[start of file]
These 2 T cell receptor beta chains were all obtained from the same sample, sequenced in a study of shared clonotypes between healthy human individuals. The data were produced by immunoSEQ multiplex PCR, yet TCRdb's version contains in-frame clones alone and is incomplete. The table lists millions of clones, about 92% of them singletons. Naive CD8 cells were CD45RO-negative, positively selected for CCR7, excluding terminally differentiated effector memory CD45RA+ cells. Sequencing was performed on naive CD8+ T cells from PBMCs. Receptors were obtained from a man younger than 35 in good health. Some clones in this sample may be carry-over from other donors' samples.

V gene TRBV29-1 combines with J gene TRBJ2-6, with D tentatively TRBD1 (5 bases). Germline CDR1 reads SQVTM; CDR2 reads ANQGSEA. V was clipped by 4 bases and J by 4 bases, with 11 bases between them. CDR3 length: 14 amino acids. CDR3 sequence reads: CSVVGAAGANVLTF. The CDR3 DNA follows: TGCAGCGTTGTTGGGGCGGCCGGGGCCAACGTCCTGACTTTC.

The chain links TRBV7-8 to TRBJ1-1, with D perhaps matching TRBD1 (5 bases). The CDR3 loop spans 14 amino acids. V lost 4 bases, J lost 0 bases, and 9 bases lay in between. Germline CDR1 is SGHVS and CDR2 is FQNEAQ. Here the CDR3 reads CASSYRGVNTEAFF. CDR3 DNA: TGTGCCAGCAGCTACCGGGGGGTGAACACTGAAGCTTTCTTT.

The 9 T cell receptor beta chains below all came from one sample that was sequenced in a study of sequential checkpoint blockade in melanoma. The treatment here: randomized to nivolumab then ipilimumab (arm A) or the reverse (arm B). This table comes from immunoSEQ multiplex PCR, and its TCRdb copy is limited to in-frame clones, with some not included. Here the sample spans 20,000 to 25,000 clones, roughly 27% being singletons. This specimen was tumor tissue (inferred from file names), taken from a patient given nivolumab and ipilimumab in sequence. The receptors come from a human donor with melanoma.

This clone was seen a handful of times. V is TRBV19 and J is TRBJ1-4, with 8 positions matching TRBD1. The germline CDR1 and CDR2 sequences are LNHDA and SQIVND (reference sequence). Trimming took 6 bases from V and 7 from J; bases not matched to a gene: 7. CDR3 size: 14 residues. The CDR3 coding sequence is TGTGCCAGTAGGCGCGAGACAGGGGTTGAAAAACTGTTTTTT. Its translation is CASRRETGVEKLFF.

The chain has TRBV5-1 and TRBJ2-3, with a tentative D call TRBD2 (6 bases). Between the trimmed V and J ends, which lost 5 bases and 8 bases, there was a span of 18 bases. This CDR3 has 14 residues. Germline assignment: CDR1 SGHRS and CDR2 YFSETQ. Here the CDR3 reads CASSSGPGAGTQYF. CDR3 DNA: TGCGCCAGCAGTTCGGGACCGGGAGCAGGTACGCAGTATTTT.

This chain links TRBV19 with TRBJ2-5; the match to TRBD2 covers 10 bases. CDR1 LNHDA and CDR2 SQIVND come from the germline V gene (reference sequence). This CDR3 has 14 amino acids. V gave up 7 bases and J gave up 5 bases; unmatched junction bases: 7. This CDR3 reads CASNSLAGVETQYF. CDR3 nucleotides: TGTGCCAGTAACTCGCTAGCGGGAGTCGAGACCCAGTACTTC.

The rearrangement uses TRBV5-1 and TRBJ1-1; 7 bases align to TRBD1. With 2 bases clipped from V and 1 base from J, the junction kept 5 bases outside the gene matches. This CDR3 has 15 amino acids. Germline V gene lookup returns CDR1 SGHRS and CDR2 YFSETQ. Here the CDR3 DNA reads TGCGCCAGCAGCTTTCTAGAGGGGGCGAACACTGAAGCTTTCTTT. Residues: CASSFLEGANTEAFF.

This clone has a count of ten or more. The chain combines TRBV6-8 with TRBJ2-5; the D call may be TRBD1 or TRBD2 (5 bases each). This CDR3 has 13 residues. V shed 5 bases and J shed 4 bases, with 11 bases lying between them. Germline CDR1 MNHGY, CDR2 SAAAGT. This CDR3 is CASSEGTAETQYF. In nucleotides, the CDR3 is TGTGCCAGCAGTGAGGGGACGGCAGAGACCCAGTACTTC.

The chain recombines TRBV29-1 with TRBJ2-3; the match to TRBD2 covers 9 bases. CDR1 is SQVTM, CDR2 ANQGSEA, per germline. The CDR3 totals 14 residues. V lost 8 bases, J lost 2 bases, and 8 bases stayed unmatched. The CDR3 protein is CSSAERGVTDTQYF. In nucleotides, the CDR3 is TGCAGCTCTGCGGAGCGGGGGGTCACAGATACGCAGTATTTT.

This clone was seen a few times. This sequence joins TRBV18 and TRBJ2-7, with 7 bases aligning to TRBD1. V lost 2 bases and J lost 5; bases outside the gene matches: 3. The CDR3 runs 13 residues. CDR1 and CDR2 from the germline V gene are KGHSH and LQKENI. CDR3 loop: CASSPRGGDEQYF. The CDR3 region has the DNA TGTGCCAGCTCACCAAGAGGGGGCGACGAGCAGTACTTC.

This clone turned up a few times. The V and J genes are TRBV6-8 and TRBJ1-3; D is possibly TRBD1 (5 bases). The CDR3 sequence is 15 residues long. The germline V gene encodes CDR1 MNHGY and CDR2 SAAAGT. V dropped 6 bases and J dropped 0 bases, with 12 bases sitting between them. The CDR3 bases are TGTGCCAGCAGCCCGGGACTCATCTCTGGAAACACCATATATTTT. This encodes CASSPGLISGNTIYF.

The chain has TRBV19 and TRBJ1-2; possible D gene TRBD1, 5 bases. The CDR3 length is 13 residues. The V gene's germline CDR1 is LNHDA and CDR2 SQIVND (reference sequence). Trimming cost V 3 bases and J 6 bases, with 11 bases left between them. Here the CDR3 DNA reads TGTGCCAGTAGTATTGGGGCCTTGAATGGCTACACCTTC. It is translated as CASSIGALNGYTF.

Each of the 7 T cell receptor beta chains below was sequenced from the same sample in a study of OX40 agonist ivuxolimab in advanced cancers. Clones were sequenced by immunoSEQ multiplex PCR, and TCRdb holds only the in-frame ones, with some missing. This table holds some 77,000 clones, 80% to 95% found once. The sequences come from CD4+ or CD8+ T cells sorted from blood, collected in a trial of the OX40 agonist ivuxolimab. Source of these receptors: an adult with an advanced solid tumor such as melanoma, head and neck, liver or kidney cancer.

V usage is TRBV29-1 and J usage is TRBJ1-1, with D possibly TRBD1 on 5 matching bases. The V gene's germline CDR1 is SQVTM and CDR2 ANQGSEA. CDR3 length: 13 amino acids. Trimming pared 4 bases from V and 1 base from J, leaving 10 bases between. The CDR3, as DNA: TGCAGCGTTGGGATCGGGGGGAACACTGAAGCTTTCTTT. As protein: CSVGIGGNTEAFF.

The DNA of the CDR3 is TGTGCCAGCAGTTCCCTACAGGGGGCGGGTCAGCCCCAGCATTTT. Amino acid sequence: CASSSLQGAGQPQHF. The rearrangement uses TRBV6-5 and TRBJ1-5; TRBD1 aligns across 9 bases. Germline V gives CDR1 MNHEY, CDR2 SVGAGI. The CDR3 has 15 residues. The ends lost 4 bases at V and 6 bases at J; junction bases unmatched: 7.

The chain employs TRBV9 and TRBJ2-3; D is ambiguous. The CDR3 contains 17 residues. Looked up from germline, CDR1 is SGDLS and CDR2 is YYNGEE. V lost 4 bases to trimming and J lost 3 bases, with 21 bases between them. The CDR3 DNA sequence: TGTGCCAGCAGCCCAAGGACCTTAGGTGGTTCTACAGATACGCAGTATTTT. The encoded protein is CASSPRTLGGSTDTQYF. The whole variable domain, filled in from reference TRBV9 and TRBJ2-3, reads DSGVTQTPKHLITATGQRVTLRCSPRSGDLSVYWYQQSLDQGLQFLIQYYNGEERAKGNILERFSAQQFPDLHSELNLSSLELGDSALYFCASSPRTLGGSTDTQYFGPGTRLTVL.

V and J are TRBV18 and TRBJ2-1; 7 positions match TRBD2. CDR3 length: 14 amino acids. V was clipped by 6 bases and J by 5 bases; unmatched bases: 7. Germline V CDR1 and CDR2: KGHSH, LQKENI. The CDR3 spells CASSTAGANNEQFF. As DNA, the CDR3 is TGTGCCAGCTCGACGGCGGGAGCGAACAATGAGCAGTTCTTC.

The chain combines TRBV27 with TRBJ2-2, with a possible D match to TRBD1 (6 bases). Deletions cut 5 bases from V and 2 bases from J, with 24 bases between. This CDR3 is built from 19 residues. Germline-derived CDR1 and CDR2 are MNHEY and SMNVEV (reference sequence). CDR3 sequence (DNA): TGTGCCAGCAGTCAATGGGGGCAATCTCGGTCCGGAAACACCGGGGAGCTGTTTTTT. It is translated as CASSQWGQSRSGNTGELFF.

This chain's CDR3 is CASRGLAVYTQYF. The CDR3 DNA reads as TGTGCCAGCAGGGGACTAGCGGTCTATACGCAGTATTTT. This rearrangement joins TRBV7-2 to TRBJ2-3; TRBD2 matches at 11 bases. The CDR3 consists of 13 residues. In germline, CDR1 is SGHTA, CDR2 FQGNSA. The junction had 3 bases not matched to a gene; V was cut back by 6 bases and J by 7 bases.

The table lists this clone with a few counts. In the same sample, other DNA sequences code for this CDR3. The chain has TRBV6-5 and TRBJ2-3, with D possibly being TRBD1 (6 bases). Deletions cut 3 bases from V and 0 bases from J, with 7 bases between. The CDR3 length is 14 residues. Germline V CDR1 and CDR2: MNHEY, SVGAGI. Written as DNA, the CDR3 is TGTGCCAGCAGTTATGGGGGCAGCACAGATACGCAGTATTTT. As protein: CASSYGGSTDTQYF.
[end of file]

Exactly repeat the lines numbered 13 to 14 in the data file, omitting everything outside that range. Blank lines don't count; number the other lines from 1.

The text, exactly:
The chain has TRBV19 and TRBJ1-2; possible D gene TRBD1, 5 bases. The CDR3 length is 13 residues. The V gene's germline CDR1 is LNHDA and CDR2 SQIVND (reference sequence). Trimming cost V 3 bases and J 6 bases, with 11 bases left between them. Here the CDR3 DNA reads TGTGCCAGTAGTATTGGGGCCTTGAATGGCTACACCTTC. It is translated as CASSIGALNGYTF.

Each of the 7 T cell receptor beta chains below was sequenced from the same sample in a study of OX40 agonist ivuxolimab in advanced cancers. Clones were sequenced by immunoSEQ multiplex PCR, and TCRdb holds only the in-frame ones, with some missing. This table holds some 77,000 clones, 80% to 95% found once. The sequences come from CD4+ or CD8+ T cells sorted from blood, collected in a trial of the OX40 agonist ivuxolimab. Source of these receptors: an adult with an advanced solid tumor such as melanoma, head and neck, liver or kidney cancer.